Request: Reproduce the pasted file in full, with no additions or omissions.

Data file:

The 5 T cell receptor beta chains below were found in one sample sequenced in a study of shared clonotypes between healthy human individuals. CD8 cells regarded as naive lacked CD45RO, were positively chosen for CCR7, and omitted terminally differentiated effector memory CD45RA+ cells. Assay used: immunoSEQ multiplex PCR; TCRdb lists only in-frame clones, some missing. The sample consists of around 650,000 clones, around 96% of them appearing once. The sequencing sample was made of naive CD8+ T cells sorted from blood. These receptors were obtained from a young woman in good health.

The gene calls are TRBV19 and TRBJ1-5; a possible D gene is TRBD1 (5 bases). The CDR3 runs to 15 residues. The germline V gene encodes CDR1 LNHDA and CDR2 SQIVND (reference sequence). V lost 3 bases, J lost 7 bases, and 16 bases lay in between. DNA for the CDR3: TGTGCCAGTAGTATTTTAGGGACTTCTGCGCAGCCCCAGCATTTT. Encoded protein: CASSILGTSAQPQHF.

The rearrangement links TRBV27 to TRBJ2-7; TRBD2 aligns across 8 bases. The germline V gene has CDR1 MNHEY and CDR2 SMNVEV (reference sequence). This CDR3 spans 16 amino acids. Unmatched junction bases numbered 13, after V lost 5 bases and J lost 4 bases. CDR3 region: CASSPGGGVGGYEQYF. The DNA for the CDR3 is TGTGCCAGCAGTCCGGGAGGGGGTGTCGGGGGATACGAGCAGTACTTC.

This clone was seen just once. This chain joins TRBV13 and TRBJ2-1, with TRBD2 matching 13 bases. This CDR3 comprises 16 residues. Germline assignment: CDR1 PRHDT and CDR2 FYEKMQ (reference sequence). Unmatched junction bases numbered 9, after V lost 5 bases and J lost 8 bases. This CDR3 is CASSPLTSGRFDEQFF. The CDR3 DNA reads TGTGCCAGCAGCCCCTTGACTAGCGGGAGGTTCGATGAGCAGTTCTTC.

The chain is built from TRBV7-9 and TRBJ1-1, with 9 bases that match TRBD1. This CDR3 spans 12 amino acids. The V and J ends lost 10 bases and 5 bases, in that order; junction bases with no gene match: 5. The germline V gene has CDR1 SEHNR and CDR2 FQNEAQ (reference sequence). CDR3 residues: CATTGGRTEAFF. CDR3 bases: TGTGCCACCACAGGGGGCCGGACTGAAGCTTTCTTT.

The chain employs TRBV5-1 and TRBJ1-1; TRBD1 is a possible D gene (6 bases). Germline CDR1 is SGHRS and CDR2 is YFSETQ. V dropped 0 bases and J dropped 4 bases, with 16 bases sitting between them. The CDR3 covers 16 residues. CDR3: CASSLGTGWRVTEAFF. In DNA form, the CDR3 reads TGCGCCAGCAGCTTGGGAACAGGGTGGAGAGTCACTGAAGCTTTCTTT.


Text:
The 5 T cell receptor beta chains below were found in one sample sequenced in a study of shared clonotypes between healthy human individuals. CD8 cells regarded as naive lacked CD45RO, were positively chosen for CCR7, and omitted terminally differentiated effector memory CD45RA+ cells. Assay used: immunoSEQ multiplex PCR; TCRdb lists only in-frame clones, some missing. The sample consists of around 650,000 clones, around 96% of them appearing once. The sequencing sample was made of naive CD8+ T cells sorted from blood. These receptors were obtained from a young woman in good health.

The gene calls are TRBV19 and TRBJ1-5; a possible D gene is TRBD1 (5 bases). The CDR3 runs to 15 residues. The germline V gene encodes CDR1 LNHDA and CDR2 SQIVND (reference sequence). V lost 3 bases, J lost 7 bases, and 16 bases lay in between. DNA for the CDR3: TGTGCCAGTAGTATTTTAGGGACTTCTGCGCAGCCCCAGCATTTT. Encoded protein: CASSILGTSAQPQHF.

The rearrangement links TRBV27 to TRBJ2-7; TRBD2 aligns across 8 bases. The germline V gene has CDR1 MNHEY and CDR2 SMNVEV (reference sequence). This CDR3 spans 16 amino acids. Unmatched junction bases numbered 13, after V lost 5 bases and J lost 4 bases. CDR3 region: CASSPGGGVGGYEQYF. The DNA for the CDR3 is TGTGCCAGCAGTCCGGGAGGGGGTGTCGGGGGATACGAGCAGTACTTC.

This clone was seen just once. This chain joins TRBV13 and TRBJ2-1, with TRBD2 matching 13 bases. This CDR3 comprises 16 residues. Germline assignment: CDR1 PRHDT and CDR2 FYEKMQ (reference sequence). Unmatched junction bases numbered 9, after V lost 5 bases and J lost 8 bases. This CDR3 is CASSPLTSGRFDEQFF. The CDR3 DNA reads TGTGCCAGCAGCCCCTTGACTAGCGGGAGGTTCGATGAGCAGTTCTTC.

The chain is built from TRBV7-9 and TRBJ1-1, with 9 bases that match TRBD1. This CDR3 spans 12 amino acids. The V and J ends lost 10 bases and 5 bases, in that order; junction bases with no gene match: 5. The germline V gene has CDR1 SEHNR and CDR2 FQNEAQ (reference sequence). CDR3 residues: CATTGGRTEAFF. CDR3 bases: TGTGCCACCACAGGGGGCCGGACTGAAGCTTTCTTT.

The chain employs TRBV5-1 and TRBJ1-1; TRBD1 is a possible D gene (6 bases). Germline CDR1 is SGHRS and CDR2 is YFSETQ. V dropped 0 bases and J dropped 4 bases, with 16 bases sitting between them. The CDR3 covers 16 residues. CDR3: CASSLGTGWRVTEAFF. In DNA form, the CDR3 reads TGCGCCAGCAGCTTGGGAACAGGGTGGAGAGTCACTGAAGCTTTCTTT.